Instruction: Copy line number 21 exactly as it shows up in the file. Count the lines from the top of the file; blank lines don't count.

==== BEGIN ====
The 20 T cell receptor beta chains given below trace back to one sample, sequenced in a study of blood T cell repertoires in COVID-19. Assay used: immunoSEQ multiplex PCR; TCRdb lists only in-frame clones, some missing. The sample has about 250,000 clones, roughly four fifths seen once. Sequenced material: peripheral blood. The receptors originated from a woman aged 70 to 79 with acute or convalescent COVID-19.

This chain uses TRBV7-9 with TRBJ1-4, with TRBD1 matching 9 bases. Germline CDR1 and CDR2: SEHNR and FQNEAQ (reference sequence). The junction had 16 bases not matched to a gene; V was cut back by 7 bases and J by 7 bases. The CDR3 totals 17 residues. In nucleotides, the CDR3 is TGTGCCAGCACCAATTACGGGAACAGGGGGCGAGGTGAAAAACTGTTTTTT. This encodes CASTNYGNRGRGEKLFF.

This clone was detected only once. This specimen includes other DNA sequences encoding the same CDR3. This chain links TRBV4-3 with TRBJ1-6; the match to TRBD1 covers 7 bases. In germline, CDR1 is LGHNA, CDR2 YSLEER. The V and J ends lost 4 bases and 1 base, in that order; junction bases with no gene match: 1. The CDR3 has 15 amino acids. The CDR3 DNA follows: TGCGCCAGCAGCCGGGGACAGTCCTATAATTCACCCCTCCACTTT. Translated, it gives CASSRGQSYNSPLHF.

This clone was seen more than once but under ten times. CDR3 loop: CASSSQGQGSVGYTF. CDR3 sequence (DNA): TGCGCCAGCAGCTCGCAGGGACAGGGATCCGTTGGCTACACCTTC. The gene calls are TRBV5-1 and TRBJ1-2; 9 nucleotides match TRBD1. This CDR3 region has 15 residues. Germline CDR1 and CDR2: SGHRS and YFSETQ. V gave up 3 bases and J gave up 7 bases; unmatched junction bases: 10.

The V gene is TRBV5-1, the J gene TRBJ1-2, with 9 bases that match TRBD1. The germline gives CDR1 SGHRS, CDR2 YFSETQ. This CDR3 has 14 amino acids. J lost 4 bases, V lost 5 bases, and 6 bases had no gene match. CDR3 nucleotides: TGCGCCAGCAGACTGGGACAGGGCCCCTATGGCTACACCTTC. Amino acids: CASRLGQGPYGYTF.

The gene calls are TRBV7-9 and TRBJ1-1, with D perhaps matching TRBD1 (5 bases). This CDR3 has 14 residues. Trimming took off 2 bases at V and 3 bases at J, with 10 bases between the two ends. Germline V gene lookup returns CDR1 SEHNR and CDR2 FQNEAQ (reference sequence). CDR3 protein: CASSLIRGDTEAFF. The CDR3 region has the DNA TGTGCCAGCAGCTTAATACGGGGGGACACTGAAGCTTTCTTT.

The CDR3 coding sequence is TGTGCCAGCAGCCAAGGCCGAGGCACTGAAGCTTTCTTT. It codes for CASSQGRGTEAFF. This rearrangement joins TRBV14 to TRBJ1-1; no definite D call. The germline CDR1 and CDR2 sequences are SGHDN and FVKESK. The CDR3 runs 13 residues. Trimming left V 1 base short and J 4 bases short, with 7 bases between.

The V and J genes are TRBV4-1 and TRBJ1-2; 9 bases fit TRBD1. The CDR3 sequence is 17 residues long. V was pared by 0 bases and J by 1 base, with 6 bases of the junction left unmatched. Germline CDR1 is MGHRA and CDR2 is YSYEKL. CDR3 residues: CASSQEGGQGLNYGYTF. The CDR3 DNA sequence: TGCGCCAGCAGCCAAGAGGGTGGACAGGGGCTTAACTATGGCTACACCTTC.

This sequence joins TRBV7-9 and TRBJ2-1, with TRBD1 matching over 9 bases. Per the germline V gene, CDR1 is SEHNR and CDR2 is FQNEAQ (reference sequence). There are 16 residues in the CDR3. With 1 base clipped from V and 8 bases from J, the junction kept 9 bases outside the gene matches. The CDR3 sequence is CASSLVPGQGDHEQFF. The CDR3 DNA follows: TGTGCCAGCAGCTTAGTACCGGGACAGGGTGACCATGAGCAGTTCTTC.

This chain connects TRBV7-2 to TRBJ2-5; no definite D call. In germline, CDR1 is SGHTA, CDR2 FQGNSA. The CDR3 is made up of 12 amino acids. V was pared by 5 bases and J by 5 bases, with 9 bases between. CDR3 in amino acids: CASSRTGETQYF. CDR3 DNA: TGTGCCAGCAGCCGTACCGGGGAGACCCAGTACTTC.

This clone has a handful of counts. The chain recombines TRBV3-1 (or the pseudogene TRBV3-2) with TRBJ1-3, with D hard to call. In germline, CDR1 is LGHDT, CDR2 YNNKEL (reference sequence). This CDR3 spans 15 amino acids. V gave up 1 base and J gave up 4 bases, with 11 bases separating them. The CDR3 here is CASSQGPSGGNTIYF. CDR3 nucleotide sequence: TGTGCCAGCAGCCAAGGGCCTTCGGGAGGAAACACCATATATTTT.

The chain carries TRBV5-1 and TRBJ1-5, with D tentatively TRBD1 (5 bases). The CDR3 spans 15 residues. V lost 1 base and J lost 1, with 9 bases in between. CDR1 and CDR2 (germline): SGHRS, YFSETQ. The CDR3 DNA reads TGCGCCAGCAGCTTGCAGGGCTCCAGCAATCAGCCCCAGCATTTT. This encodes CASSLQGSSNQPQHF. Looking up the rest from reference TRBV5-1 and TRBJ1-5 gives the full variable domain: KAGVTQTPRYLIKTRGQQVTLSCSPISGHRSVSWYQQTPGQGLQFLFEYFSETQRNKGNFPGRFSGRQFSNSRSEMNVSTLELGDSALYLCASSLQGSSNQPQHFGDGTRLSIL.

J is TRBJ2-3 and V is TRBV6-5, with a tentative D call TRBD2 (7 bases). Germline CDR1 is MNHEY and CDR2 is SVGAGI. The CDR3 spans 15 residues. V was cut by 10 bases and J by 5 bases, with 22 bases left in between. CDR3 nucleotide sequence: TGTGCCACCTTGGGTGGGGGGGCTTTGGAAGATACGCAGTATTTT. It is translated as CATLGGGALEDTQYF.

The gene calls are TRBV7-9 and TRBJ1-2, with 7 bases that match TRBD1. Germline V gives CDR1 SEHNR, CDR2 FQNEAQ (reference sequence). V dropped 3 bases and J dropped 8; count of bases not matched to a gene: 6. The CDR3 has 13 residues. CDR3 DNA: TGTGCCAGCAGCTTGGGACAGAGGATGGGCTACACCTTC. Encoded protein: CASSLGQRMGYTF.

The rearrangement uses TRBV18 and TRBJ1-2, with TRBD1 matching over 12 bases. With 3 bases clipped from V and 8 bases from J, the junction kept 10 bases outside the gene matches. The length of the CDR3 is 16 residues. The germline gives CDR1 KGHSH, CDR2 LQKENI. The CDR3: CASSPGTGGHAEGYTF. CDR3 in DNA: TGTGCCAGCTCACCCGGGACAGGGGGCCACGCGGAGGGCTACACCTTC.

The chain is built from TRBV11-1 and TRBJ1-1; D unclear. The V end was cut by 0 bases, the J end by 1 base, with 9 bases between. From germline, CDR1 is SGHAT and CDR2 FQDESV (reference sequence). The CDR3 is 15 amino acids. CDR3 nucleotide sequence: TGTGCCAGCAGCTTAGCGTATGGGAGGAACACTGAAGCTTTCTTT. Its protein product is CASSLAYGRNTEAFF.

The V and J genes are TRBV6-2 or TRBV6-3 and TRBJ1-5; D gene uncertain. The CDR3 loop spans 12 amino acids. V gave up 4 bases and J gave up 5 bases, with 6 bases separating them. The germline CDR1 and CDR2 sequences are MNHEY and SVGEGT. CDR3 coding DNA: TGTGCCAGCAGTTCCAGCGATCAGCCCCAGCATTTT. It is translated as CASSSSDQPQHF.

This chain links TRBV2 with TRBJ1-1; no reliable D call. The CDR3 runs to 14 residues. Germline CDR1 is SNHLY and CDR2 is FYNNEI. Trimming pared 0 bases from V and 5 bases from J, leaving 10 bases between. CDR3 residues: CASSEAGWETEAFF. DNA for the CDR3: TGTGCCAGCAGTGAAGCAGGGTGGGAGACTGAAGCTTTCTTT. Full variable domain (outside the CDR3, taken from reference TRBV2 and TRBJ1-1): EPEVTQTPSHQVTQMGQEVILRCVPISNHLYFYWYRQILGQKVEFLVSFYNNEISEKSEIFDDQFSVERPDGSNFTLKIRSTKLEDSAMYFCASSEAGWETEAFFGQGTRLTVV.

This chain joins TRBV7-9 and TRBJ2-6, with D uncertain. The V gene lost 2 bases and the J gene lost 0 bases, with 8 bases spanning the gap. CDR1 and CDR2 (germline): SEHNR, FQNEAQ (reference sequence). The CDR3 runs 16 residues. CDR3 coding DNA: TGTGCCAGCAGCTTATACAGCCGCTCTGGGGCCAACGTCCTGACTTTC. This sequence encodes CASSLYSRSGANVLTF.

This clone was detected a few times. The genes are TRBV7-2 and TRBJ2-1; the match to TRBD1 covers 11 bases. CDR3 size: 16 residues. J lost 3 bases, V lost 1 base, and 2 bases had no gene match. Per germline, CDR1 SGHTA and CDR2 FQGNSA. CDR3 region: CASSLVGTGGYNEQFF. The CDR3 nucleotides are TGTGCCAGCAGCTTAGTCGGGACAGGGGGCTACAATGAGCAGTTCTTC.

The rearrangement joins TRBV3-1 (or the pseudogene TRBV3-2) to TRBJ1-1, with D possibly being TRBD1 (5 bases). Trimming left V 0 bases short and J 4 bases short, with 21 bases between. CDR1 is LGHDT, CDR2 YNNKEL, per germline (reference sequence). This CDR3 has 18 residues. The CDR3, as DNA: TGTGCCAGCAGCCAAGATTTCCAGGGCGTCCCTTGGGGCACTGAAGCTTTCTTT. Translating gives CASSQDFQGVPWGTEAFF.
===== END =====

The rearrangement joins TRBV3-1 (or the pseudogene TRBV3-2) to TRBJ1-1, with D possibly being TRBD1 (5 bases). Trimming left V 0 bases short and J 4 bases short, with 21 bases between. CDR1 is LGHDT, CDR2 YNNKEL, per germline (reference sequence). This CDR3 has 18 residues. The CDR3, as DNA: TGTGCCAGCAGCCAAGATTTCCAGGGCGTCCCTTGGGGCACTGAAGCTTTCTTT. Translating gives CASSQDFQGVPWGTEAFF.